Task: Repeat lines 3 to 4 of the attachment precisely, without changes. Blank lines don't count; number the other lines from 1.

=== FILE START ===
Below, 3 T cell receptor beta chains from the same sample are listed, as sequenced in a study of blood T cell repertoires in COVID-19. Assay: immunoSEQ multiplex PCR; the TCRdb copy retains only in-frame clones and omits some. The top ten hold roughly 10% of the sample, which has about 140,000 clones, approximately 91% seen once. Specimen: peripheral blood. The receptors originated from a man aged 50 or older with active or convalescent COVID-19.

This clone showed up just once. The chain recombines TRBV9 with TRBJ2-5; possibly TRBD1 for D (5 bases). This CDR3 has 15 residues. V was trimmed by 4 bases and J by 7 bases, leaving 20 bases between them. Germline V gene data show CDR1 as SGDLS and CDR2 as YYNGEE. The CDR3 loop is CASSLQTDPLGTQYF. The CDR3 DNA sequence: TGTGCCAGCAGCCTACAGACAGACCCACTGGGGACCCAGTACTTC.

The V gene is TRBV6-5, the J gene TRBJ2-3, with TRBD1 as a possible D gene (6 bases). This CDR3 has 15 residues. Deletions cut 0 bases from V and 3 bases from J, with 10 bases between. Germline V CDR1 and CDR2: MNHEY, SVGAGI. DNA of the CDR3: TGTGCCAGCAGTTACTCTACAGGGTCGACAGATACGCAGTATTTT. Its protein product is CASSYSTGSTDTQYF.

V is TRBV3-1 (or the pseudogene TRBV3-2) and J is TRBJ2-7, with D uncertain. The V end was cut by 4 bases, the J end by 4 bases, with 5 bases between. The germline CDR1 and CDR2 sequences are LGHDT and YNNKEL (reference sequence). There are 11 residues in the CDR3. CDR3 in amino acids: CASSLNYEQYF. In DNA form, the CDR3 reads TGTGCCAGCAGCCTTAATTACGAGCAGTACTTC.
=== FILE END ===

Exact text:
The V gene is TRBV6-5, the J gene TRBJ2-3, with TRBD1 as a possible D gene (6 bases). This CDR3 has 15 residues. Deletions cut 0 bases from V and 3 bases from J, with 10 bases between. Germline V CDR1 and CDR2: MNHEY, SVGAGI. DNA of the CDR3: TGTGCCAGCAGTTACTCTACAGGGTCGACAGATACGCAGTATTTT. Its protein product is CASSYSTGSTDTQYF.

V is TRBV3-1 (or the pseudogene TRBV3-2) and J is TRBJ2-7, with D uncertain. The V end was cut by 4 bases, the J end by 4 bases, with 5 bases between. The germline CDR1 and CDR2 sequences are LGHDT and YNNKEL (reference sequence). There are 11 residues in the CDR3. CDR3 in amino acids: CASSLNYEQYF. In DNA form, the CDR3 reads TGTGCCAGCAGCCTTAATTACGAGCAGTACTTC.